I realized that all the fears I once had about the possibility of failing at my dream of having my own business paled next to facing the reality of both breast cancer at age 40 and the loss of my husband at age 50. It put fear in its place — the rearview mirror. I boldly took a leap of faith and I quit my 25 year career in financial services.

My business idea came from imagining a beautiful lingerie boutique for women who were facing breast cancer — a feminine, compassionate environment that was the polar opposite of the “impersonal and clinical feeling” medical equipment supply store that I had relied on for years. I had a bulging file full of ideas and a wild imagination for my vision of a better approach to help women ease into their “new normal” after breast cancer surgeries. Ironically enough, my timing for actually implementing my dream business was probably the best it could have been. I opened Annabella’s, a lingerie and breast care boutique, in Main Line, Philadelphia just when the local hospital systems were launching comprehensive breast care centers.

Dreaming big and imagination go hand in hand. Collectively hospital systems, business owners, medical teams and breast cancer patients had a bigger, better vision in mind for delivering holistic health care. Fifteen years after my own diagnosis, I witnessed a transformation in breast cancer care unfolding across the country. In my own community, I was able to be an active participant in the process. The opportunities I was given to both teach and learn far exceeded my wildest dreams.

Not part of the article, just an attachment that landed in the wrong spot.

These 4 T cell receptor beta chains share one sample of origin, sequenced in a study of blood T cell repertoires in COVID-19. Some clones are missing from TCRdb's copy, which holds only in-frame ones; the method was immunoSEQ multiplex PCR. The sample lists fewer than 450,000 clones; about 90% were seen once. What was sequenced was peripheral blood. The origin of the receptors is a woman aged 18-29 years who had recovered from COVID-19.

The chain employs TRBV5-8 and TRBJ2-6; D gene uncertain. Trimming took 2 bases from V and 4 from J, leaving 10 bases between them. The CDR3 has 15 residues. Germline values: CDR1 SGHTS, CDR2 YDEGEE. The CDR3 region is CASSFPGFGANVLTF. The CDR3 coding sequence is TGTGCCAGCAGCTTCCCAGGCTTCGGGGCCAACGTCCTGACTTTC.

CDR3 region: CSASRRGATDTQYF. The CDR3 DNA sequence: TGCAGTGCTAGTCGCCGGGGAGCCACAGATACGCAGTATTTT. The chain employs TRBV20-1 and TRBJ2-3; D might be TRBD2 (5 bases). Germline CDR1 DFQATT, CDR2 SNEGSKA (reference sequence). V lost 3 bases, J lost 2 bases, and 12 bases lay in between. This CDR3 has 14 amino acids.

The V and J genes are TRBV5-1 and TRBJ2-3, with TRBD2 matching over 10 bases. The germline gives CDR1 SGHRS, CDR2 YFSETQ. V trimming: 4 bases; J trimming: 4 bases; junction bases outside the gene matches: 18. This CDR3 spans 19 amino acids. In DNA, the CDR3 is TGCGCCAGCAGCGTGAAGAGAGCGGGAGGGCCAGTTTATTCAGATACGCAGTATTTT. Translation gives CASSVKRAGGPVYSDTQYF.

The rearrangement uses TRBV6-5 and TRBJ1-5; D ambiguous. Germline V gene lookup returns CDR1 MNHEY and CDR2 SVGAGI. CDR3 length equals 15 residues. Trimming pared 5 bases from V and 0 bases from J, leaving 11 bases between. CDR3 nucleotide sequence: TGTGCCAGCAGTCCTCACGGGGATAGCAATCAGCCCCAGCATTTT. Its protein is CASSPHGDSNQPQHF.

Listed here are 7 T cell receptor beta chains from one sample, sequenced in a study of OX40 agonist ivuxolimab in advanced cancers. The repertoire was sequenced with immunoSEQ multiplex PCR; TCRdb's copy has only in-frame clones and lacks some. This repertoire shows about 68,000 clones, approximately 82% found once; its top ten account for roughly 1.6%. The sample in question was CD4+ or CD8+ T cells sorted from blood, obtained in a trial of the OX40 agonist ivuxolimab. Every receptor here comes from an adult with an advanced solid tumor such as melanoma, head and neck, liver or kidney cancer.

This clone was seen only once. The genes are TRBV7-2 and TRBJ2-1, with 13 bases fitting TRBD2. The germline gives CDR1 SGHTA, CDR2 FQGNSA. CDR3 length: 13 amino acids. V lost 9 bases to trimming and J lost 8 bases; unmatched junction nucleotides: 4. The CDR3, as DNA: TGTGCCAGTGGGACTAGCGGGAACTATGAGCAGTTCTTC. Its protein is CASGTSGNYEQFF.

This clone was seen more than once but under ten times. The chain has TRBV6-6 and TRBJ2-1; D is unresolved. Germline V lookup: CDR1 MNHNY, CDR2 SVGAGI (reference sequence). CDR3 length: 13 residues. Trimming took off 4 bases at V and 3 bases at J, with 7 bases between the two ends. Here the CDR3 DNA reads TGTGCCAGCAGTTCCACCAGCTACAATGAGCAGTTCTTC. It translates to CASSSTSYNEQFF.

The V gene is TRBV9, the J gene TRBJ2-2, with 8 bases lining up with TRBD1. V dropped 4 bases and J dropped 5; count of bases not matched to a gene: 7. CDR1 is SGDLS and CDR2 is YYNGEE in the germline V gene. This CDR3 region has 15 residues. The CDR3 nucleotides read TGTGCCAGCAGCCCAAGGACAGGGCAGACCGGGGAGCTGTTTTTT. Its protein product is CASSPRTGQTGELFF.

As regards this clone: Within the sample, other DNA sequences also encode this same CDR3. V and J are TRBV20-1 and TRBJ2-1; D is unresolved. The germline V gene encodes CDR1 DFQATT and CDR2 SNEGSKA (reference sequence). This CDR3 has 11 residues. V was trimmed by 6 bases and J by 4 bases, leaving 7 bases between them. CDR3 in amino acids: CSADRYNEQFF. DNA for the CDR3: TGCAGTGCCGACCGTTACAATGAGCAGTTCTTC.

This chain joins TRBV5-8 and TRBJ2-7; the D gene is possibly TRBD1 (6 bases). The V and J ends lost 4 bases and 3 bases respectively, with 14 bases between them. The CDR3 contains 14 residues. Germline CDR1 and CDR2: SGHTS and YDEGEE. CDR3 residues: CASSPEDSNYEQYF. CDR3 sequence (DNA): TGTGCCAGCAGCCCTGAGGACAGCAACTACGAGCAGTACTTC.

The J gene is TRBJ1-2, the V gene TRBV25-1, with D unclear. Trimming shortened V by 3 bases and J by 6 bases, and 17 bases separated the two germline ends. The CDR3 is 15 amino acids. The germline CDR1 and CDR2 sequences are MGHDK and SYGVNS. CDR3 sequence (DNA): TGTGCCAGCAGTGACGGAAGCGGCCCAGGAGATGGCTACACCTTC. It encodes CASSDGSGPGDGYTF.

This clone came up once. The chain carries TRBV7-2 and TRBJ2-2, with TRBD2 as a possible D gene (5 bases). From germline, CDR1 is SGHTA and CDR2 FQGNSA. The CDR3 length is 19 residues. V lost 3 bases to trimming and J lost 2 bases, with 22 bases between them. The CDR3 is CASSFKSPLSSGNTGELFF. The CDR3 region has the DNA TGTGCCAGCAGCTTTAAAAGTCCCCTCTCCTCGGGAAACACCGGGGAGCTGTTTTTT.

This brings me back to this present moment, January 2021. My current meditation pack in Headspace has been encouraging a “dreamlike” quality to the meditation practice. A Toni Morrison quote turned up in an inspirational email. It read, “dream a little before you think.” As I walked the dogs in the morning, I listened to a song that was begging to be heard — Rainbow Connection sung so sweetly by Kermit the Frog. I found myself singing along about finding connection….the lovers, the dreamers and me. I was captivated by a study that revealed that small children are so much more innovative than adults about the plethora of ways a simple chair could be used for a variety of purposes. What might we learn from them when we give ourselves the freedom to DREAM BIG?